Handloading The .17 Fireball And .17 Remington.
In the late 1960s, Remington turned two old wildcats into factory rounds. Both the .22-250 and .25-06 sold well, and by 1971 Remington decided enough interest existed in .17 caliber wildcats to bring out their own. They used the .223 case with the shoulder pushed back a little, to avoid problems with existing rifles chambered for the wildcat .17/223.
The .17 Remington had the smallest bore of any commercial rifle cartridge, and with a 25-grain bullet at 4,020 feet per second was only the second factory round to break 4,000 fps, 36 years after the .220 Swift. Reaction was mixed. Elmer Keith firmly stated that he’d never own a cleaning rod or even look through the barrel of a rifle under .22 caliber, and many hunters who bought .17 Remingtons reported the tiny bore fouled very quickly. However, some prairie dog hunters appreciated the extremely flat trajectory, and fox and coyote hunters liked the tiny holes .17-caliber bullets made in pelts.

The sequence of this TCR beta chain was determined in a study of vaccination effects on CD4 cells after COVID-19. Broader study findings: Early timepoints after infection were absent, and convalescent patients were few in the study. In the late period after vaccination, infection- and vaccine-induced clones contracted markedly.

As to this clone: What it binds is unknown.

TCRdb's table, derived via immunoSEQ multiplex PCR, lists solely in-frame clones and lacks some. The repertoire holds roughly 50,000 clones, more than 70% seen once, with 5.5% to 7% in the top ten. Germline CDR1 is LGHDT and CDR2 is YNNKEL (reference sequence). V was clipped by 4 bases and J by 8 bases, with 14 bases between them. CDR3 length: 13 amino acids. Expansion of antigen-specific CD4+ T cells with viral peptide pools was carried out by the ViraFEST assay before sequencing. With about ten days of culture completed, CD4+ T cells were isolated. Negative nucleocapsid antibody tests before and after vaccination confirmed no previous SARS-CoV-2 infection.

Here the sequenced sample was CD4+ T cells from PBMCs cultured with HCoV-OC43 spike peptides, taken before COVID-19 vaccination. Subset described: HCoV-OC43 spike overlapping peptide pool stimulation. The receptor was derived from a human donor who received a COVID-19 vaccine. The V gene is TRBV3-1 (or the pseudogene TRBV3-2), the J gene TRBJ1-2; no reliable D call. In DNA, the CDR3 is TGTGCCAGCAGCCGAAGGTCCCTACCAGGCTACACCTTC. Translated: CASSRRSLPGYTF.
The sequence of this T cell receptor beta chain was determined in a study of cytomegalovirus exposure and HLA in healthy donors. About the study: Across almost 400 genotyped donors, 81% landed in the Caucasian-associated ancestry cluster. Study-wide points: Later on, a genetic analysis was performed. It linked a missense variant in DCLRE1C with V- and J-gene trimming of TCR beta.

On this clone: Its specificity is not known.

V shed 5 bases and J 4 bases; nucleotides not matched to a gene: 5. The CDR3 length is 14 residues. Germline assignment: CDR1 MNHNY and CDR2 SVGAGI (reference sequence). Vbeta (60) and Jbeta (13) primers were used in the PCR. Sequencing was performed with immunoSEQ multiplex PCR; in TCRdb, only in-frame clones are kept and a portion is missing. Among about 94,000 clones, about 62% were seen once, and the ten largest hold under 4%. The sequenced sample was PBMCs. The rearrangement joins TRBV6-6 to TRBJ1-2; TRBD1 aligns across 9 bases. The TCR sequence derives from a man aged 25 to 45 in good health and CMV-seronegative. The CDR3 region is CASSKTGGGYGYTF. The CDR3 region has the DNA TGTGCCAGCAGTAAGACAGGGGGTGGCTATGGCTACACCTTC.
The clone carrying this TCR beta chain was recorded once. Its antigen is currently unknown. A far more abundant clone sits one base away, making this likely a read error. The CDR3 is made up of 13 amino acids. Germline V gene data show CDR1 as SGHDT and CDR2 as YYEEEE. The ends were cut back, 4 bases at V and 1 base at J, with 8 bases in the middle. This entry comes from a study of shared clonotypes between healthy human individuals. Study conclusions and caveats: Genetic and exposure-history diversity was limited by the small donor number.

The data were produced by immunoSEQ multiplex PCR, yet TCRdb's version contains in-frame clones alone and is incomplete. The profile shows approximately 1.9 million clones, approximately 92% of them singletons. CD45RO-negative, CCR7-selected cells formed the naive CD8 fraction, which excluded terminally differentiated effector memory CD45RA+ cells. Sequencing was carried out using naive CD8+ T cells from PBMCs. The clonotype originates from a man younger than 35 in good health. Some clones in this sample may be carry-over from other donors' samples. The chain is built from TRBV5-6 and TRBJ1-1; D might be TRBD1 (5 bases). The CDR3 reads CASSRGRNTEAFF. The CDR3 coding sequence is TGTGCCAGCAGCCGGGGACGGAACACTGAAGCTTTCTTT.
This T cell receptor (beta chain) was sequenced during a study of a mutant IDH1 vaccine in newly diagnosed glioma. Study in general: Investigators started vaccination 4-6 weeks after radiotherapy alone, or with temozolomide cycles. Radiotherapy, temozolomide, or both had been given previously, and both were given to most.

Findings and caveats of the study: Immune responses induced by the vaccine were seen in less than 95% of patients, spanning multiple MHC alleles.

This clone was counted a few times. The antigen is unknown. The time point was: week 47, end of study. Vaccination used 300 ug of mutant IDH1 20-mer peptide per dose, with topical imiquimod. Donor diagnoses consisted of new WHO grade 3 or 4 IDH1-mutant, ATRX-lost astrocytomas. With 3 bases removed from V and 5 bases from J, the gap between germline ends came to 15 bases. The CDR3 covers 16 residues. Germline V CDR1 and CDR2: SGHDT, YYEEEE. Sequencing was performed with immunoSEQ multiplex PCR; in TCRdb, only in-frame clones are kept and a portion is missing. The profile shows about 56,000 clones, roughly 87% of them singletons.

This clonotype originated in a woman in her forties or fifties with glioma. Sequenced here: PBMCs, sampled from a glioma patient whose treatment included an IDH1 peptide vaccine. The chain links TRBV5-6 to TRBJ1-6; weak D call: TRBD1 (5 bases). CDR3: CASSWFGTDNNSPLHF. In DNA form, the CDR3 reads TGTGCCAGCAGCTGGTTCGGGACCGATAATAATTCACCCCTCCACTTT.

Over 30 years passed before Hornady introduced another commercial .17, at the time the only other major company to offer .17 bullets to handloaders. The cartridge was the .17 Hornady Magnum Rimfire, the .22 Magnum necked down, and it quickly became very popular.
Two side effects of the “Hummer’s” success were a more favorable view of .17s and lots of skinny cleaning rods. Both caused the market to grow, and soon Hornady and Remington introduced new .17 rounds, Hornady’s .17 Mach 2 (the .22 Long Rifle necked down) and the .17 Remington Fireball (the .221 Fireball necked down, known to wildcatters as the .17 Mach IV). The Mach 2 never became anywhere near as popular as the .17 HMR, but the .17 Fireball did OK.